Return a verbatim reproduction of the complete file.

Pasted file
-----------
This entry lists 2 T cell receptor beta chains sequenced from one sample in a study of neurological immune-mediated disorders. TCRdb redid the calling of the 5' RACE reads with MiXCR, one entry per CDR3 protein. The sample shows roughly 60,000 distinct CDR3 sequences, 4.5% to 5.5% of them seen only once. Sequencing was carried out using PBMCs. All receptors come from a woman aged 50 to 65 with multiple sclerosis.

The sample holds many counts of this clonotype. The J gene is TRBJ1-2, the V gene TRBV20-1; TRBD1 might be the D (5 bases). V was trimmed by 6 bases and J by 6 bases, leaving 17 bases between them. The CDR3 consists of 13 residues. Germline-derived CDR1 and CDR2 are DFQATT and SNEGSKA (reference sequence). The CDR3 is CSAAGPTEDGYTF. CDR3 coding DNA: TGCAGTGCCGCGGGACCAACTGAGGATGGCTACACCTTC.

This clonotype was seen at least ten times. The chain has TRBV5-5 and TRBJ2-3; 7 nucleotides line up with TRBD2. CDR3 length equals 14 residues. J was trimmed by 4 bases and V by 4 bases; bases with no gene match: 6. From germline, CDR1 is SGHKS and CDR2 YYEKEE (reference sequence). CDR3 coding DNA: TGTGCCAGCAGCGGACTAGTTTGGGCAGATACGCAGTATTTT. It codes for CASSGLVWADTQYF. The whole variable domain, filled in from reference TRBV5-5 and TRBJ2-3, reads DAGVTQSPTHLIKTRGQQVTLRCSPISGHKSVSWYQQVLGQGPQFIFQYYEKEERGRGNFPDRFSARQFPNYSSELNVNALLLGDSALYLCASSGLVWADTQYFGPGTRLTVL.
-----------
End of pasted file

This entry lists 2 T cell receptor beta chains sequenced from one sample in a study of neurological immune-mediated disorders. TCRdb redid the calling of the 5' RACE reads with MiXCR, one entry per CDR3 protein. The sample shows roughly 60,000 distinct CDR3 sequences, 4.5% to 5.5% of them seen only once. Sequencing was carried out using PBMCs. All receptors come from a woman aged 50 to 65 with multiple sclerosis.

The sample holds many counts of this clonotype. The J gene is TRBJ1-2, the V gene TRBV20-1; TRBD1 might be the D (5 bases). V was trimmed by 6 bases and J by 6 bases, leaving 17 bases between them. The CDR3 consists of 13 residues. Germline-derived CDR1 and CDR2 are DFQATT and SNEGSKA (reference sequence). The CDR3 is CSAAGPTEDGYTF. CDR3 coding DNA: TGCAGTGCCGCGGGACCAACTGAGGATGGCTACACCTTC.

This clonotype was seen at least ten times. The chain has TRBV5-5 and TRBJ2-3; 7 nucleotides line up with TRBD2. CDR3 length equals 14 residues. J was trimmed by 4 bases and V by 4 bases; bases with no gene match: 6. From germline, CDR1 is SGHKS and CDR2 YYEKEE (reference sequence). CDR3 coding DNA: TGTGCCAGCAGCGGACTAGTTTGGGCAGATACGCAGTATTTT. It codes for CASSGLVWADTQYF. The whole variable domain, filled in from reference TRBV5-5 and TRBJ2-3, reads DAGVTQSPTHLIKTRGQQVTLRCSPISGHKSVSWYQQVLGQGPQFIFQYYEKEERGRGNFPDRFSARQFPNYSSELNVNALLLGDSALYLCASSGLVWADTQYFGPGTRLTVL.